I live in the middle of a desert along with three million or so other people (Phoenix, Arizona). Most of us moved here from really cold places like Minnesota, Michigan, or Ohio. No matter what our place of origin, many of us like to have a garden. A few vegetables, flowers, trees or shrubs. But most of us have learned that we need to get used to some very different kinds of flora and fauna. Cactus, Yucca, Agavé, Creosote, Palo Verde, and so forth have replaced Rhododendron, Azalea, and Maple. Everything is different. It is hotter, drier, the “soil” is like concrete, there’s lots of salt and dust, the “growing” season is twelve months long, and you can never work in the garden without bleeding from contact with something with lots of thorns. Nonetheless, even with so many differences, the basic principles of gardening still apply. The gardener needs to have an objective in mind, develop a plan, choose appropriate plants, prepare the soil, plant with care, fertilize, irrigate, weed, prune, harvest, etc. The gardener also needs to have plans for emergencies. What do you do about pests? Droughts? Floods? Hate mail from your HOA (home owners association)?
How do you know your money is being well spent on leadership training? How can you tell if it’s really impacting your company in a tangible and effective way? Gordon Training International offers a pre and post LET 360 assessment and Tim (L.E.T. Trainer, San Diego) explains how the 360 assessment is an unbiased way to look at what is and isn’t working within the dynamics of an organization.
Change: (def.) 1. Money in small denominations, 2. Action(s) usually initiated by management which may create anger, resentment, hostility, complaining, threats of resignation, shattered morale, a mutiny and/or other expressions of discontent.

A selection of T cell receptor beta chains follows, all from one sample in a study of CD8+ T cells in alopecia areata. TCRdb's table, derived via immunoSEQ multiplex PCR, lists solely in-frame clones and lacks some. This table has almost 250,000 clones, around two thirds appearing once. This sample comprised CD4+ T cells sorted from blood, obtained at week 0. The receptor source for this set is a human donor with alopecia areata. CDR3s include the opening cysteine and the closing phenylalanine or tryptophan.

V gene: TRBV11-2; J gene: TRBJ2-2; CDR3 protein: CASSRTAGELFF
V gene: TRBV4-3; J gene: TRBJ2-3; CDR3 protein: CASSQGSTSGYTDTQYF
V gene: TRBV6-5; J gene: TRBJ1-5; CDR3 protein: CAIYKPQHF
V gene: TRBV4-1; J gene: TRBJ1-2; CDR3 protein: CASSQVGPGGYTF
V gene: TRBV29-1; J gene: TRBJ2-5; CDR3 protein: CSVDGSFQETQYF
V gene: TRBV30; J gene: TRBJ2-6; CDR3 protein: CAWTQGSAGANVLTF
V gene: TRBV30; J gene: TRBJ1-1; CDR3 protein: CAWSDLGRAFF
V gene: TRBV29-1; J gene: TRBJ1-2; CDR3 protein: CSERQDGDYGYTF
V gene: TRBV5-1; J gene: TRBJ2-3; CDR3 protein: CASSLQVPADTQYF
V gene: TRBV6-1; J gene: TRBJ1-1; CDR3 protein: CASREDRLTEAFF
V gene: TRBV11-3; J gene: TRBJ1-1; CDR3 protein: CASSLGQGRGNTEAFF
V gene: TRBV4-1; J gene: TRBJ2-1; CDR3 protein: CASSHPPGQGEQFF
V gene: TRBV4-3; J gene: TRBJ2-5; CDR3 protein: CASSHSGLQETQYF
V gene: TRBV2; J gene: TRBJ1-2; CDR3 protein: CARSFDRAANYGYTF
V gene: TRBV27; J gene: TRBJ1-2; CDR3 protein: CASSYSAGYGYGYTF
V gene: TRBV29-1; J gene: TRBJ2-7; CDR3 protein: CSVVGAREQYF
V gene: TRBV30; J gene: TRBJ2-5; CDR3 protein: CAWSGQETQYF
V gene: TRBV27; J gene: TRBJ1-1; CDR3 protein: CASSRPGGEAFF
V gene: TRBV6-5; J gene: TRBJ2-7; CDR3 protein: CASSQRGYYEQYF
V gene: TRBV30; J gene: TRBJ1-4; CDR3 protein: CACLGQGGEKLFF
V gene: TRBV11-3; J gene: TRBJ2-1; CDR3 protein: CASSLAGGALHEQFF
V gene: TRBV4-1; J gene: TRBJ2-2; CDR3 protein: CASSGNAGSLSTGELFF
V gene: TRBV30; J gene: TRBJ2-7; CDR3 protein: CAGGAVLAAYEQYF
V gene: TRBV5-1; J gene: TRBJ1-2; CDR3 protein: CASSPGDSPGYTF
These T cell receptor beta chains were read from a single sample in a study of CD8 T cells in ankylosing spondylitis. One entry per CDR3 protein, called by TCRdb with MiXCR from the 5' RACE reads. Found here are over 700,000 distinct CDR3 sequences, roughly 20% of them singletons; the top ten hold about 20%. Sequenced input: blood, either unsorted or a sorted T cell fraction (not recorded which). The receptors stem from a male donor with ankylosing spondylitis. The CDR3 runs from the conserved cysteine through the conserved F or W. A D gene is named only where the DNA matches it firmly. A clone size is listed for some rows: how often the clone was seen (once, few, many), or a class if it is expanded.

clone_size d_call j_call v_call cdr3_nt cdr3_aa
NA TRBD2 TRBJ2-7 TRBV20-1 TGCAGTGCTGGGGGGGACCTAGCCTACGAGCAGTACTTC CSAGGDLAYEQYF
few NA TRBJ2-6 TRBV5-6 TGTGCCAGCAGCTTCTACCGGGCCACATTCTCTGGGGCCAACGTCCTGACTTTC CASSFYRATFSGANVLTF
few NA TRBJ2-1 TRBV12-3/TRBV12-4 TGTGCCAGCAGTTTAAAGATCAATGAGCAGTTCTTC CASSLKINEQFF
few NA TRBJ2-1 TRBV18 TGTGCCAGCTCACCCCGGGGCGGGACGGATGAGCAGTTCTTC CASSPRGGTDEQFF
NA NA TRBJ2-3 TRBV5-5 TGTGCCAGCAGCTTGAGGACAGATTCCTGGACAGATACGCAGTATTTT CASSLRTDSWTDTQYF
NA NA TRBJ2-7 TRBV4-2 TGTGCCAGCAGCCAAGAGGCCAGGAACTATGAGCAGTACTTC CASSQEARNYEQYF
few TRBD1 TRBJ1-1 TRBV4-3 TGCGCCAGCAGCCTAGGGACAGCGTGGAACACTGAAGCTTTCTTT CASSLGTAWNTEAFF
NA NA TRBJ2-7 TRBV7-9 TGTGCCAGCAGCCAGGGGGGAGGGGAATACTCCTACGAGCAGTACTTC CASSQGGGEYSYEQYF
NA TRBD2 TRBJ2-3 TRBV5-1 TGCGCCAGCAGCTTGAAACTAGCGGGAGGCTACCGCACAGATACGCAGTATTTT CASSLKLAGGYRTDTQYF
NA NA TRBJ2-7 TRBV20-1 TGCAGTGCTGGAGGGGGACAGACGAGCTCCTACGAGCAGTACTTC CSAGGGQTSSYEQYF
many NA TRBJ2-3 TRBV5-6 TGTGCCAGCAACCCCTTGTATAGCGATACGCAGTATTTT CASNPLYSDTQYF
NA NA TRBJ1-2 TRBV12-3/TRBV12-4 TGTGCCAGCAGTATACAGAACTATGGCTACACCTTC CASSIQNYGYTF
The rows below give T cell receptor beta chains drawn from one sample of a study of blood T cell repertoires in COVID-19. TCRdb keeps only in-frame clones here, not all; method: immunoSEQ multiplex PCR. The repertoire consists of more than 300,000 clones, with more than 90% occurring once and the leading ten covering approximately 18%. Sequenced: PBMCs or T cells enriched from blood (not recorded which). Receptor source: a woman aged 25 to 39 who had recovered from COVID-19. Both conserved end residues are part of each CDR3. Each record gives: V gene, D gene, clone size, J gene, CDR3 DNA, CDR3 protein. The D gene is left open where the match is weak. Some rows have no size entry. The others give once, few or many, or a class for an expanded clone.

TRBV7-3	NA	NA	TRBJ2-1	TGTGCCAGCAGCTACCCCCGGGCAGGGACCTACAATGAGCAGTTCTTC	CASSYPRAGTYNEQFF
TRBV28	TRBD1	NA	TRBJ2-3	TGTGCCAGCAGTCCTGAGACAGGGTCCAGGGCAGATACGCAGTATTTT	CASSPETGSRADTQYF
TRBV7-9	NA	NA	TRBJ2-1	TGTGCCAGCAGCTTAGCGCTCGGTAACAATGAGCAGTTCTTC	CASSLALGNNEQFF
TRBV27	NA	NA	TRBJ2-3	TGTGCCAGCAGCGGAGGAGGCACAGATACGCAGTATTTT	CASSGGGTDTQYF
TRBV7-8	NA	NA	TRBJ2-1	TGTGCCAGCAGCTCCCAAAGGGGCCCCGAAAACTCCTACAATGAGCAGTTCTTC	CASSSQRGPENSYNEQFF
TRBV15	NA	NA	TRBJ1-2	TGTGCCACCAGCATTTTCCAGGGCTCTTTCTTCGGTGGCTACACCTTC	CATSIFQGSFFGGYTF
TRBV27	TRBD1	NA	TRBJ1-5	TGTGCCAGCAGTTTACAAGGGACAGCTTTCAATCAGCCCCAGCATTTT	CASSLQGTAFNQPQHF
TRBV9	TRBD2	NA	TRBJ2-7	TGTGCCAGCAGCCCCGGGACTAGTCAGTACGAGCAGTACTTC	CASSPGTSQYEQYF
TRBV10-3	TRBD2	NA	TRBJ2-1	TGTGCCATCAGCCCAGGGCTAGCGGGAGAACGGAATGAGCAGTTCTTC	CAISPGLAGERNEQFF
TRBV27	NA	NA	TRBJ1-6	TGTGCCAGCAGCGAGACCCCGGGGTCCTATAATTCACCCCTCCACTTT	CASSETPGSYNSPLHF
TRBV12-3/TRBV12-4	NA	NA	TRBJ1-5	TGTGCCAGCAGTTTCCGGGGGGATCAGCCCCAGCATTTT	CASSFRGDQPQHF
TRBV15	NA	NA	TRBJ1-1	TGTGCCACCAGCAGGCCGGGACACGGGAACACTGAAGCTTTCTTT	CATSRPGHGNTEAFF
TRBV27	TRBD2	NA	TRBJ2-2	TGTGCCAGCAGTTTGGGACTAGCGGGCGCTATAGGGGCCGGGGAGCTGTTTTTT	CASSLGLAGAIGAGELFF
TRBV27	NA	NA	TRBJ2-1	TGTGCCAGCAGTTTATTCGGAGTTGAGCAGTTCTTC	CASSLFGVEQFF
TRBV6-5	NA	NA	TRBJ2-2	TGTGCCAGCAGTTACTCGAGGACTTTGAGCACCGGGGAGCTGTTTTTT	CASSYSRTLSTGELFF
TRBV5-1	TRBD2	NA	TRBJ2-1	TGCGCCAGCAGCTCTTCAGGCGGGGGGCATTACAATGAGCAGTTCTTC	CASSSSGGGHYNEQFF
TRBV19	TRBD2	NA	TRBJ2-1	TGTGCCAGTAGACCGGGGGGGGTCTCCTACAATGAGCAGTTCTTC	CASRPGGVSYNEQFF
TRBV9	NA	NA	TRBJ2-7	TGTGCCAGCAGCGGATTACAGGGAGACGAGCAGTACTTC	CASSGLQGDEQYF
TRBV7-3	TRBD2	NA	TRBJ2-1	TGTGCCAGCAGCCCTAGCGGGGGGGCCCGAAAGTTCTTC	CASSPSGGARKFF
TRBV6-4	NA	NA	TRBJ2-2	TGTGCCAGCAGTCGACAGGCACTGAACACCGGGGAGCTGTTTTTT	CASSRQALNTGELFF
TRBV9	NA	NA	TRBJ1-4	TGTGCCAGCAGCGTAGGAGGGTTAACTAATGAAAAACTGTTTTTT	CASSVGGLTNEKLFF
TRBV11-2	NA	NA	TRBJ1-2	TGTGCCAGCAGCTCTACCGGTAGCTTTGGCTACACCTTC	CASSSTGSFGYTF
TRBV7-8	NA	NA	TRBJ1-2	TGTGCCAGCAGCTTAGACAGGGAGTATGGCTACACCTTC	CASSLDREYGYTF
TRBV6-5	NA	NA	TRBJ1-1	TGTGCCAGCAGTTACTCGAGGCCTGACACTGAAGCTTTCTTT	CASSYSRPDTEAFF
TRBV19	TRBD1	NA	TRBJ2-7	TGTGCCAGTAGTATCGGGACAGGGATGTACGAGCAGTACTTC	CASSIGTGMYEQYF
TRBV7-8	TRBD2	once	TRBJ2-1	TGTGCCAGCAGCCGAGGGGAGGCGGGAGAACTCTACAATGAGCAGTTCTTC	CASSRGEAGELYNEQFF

Most people don’t like change – even the slightest can be difficult because it requires effort. Change disrupts people’s routines, taking them out of their comfort zones. Yet, change is inevitable, and leaders who possess high E.Q. (empathy quotient) understand what it takes to massage change throughout an organization.
Take an extreme case where a company implements a brand-new project management system where everyone is affected – a system that radically changes how management, employees, customers and vendors interact with each other. In the long run, the company (hopefully) will become more efficient and productive. In the short run, perhaps over the course of 6-12 months, transitioning will be time consuming and painful, requiring people to work longer hours as they learn the new system AND go through training.
There’s lots of talk of a “new normal” rate of unemployment. In other words, we just need to get used to 9% or so of us not having a job. Economic growth of 2% will become the norm. Hian Teck Hoon (Singapore Management University) and Edmund Phelps (Columbia University) believe that the unemployment rate will stabilize at about 7% for the foreseeable future . They argue that one of the primary reasons for this is the lack of innovation in business and industry. There was a time when concerns about Japanese efficiency were overshadowed by the Americans’ ability to innovate. No matter how diligent, hard working, and dedicated the Japanese workforce, nothing could overtake the relentless innovation coming from the U.S. Well, not so much any more! Hian and Phelps continue by suggesting that the U.S. labor force will shrink with the exodus of retiring baby boomers, and that technology innovation will continue to decline leading to a lowering of productivity growth. So, how do you combat this? What needs to happen to stimulate more innovation? Spend more money? Start new programs? What? No one, of course, really knows the complete answer to this. What we can do is look at our own organizations and assess whether they are encouraging innovation or not.
Effective leadership training means that leaders may need to change THEIR habits as opposed to changing the people they lead. Often, employee problems are caused by lack of encouragement in regards to input, creativity and problem solving within the organization. As Tim M. (San Diego L.E.T. Trainer) explains, sometimes a small adjustment that will allow team members to express themselves and pursue their full potential is all it takes to dramatically increase morale. The power of leadership training is that it gives you the skills to create a working environment where team members work WITH you, not FOR you.
If you want to see me instantly transmogrify into a seventy-foot-tall geyser of irrational, mouth-frothing annoyance, it’s really easy.
Lock me in a conference room full of motivational posters.